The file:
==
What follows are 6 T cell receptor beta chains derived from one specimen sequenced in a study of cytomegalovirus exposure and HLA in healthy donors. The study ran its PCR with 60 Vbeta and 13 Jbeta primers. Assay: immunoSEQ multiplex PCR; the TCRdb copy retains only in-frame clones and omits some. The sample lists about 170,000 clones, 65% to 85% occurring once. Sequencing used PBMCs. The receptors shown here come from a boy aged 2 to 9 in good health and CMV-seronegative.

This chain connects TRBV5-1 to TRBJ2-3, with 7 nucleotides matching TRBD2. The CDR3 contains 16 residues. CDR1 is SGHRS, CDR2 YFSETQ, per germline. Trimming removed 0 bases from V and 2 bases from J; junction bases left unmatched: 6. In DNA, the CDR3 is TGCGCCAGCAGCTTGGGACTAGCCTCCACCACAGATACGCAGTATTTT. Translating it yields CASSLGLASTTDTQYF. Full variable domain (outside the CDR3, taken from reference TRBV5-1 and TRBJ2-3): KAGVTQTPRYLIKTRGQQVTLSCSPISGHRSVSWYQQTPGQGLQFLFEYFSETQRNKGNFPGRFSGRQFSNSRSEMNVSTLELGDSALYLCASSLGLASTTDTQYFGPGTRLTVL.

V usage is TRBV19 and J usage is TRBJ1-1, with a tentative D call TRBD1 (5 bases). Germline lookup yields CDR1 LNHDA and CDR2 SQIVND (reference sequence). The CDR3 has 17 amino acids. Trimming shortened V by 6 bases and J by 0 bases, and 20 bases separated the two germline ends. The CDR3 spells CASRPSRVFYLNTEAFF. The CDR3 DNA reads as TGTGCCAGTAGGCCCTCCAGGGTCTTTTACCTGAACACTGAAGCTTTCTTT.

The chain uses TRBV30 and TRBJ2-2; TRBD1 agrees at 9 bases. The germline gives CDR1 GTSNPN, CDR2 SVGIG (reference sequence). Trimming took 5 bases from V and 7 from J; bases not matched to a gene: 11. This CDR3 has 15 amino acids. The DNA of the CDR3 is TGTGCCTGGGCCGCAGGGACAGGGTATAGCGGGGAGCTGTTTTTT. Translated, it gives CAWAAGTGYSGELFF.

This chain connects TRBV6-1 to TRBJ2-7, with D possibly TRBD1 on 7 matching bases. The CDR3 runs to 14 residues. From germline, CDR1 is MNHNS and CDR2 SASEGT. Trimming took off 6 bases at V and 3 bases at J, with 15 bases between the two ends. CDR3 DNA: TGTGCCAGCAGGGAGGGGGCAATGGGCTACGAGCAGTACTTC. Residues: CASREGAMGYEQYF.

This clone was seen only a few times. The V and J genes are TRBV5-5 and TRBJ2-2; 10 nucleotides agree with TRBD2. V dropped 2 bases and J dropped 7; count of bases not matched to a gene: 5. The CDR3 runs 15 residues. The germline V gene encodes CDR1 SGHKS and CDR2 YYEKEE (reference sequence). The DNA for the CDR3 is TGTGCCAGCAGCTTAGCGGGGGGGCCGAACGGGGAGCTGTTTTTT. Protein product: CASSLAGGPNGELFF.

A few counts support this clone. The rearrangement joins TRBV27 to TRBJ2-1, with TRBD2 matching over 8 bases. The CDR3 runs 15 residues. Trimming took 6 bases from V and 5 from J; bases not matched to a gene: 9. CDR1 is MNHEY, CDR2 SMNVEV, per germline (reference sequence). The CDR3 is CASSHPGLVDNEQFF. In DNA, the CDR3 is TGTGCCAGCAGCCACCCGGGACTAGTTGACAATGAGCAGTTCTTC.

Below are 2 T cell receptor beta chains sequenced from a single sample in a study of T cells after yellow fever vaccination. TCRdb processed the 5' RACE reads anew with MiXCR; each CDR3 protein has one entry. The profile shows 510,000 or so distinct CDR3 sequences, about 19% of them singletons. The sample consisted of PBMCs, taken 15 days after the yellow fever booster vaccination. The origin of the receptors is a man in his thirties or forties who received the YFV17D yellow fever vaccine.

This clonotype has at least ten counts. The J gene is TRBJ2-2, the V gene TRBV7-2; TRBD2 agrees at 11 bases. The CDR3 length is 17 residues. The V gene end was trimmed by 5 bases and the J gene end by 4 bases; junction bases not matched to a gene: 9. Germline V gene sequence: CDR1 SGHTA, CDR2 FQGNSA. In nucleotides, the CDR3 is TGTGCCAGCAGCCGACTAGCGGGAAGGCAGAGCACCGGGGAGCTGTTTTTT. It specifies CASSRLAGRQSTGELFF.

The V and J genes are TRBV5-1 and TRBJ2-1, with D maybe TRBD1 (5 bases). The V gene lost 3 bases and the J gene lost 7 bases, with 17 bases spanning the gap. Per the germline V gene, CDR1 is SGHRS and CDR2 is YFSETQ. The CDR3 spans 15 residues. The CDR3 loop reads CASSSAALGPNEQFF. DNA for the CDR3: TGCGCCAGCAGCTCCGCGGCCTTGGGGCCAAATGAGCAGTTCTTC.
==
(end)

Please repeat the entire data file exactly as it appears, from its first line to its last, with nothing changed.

What follows are 6 T cell receptor beta chains derived from one specimen sequenced in a study of cytomegalovirus exposure and HLA in healthy donors. The study ran its PCR with 60 Vbeta and 13 Jbeta primers. Assay: immunoSEQ multiplex PCR; the TCRdb copy retains only in-frame clones and omits some. The sample lists about 170,000 clones, 65% to 85% occurring once. Sequencing used PBMCs. The receptors shown here come from a boy aged 2 to 9 in good health and CMV-seronegative.

This chain connects TRBV5-1 to TRBJ2-3, with 7 nucleotides matching TRBD2. The CDR3 contains 16 residues. CDR1 is SGHRS, CDR2 YFSETQ, per germline. Trimming removed 0 bases from V and 2 bases from J; junction bases left unmatched: 6. In DNA, the CDR3 is TGCGCCAGCAGCTTGGGACTAGCCTCCACCACAGATACGCAGTATTTT. Translating it yields CASSLGLASTTDTQYF. Full variable domain (outside the CDR3, taken from reference TRBV5-1 and TRBJ2-3): KAGVTQTPRYLIKTRGQQVTLSCSPISGHRSVSWYQQTPGQGLQFLFEYFSETQRNKGNFPGRFSGRQFSNSRSEMNVSTLELGDSALYLCASSLGLASTTDTQYFGPGTRLTVL.

V usage is TRBV19 and J usage is TRBJ1-1, with a tentative D call TRBD1 (5 bases). Germline lookup yields CDR1 LNHDA and CDR2 SQIVND (reference sequence). The CDR3 has 17 amino acids. Trimming shortened V by 6 bases and J by 0 bases, and 20 bases separated the two germline ends. The CDR3 spells CASRPSRVFYLNTEAFF. The CDR3 DNA reads as TGTGCCAGTAGGCCCTCCAGGGTCTTTTACCTGAACACTGAAGCTTTCTTT.

The chain uses TRBV30 and TRBJ2-2; TRBD1 agrees at 9 bases. The germline gives CDR1 GTSNPN, CDR2 SVGIG (reference sequence). Trimming took 5 bases from V and 7 from J; bases not matched to a gene: 11. This CDR3 has 15 amino acids. The DNA of the CDR3 is TGTGCCTGGGCCGCAGGGACAGGGTATAGCGGGGAGCTGTTTTTT. Translated, it gives CAWAAGTGYSGELFF.

This chain connects TRBV6-1 to TRBJ2-7, with D possibly TRBD1 on 7 matching bases. The CDR3 runs to 14 residues. From germline, CDR1 is MNHNS and CDR2 SASEGT. Trimming took off 6 bases at V and 3 bases at J, with 15 bases between the two ends. CDR3 DNA: TGTGCCAGCAGGGAGGGGGCAATGGGCTACGAGCAGTACTTC. Residues: CASREGAMGYEQYF.

This clone was seen only a few times. The V and J genes are TRBV5-5 and TRBJ2-2; 10 nucleotides agree with TRBD2. V dropped 2 bases and J dropped 7; count of bases not matched to a gene: 5. The CDR3 runs 15 residues. The germline V gene encodes CDR1 SGHKS and CDR2 YYEKEE (reference sequence). The DNA for the CDR3 is TGTGCCAGCAGCTTAGCGGGGGGGCCGAACGGGGAGCTGTTTTTT. Protein product: CASSLAGGPNGELFF.

A few counts support this clone. The rearrangement joins TRBV27 to TRBJ2-1, with TRBD2 matching over 8 bases. The CDR3 runs 15 residues. Trimming took 6 bases from V and 5 from J; bases not matched to a gene: 9. CDR1 is MNHEY, CDR2 SMNVEV, per germline (reference sequence). The CDR3 is CASSHPGLVDNEQFF. In DNA, the CDR3 is TGTGCCAGCAGCCACCCGGGACTAGTTGACAATGAGCAGTTCTTC.

Below are 2 T cell receptor beta chains sequenced from a single sample in a study of T cells after yellow fever vaccination. TCRdb processed the 5' RACE reads anew with MiXCR; each CDR3 protein has one entry. The profile shows 510,000 or so distinct CDR3 sequences, about 19% of them singletons. The sample consisted of PBMCs, taken 15 days after the yellow fever booster vaccination. The origin of the receptors is a man in his thirties or forties who received the YFV17D yellow fever vaccine.

This clonotype has at least ten counts. The J gene is TRBJ2-2, the V gene TRBV7-2; TRBD2 agrees at 11 bases. The CDR3 length is 17 residues. The V gene end was trimmed by 5 bases and the J gene end by 4 bases; junction bases not matched to a gene: 9. Germline V gene sequence: CDR1 SGHTA, CDR2 FQGNSA. In nucleotides, the CDR3 is TGTGCCAGCAGCCGACTAGCGGGAAGGCAGAGCACCGGGGAGCTGTTTTTT. It specifies CASSRLAGRQSTGELFF.

The V and J genes are TRBV5-1 and TRBJ2-1, with D maybe TRBD1 (5 bases). The V gene lost 3 bases and the J gene lost 7 bases, with 17 bases spanning the gap. Per the germline V gene, CDR1 is SGHRS and CDR2 is YFSETQ. The CDR3 spans 15 residues. The CDR3 loop reads CASSSAALGPNEQFF. DNA for the CDR3: TGCGCCAGCAGCTCCGCGGCCTTGGGGCCAAATGAGCAGTTCTTC.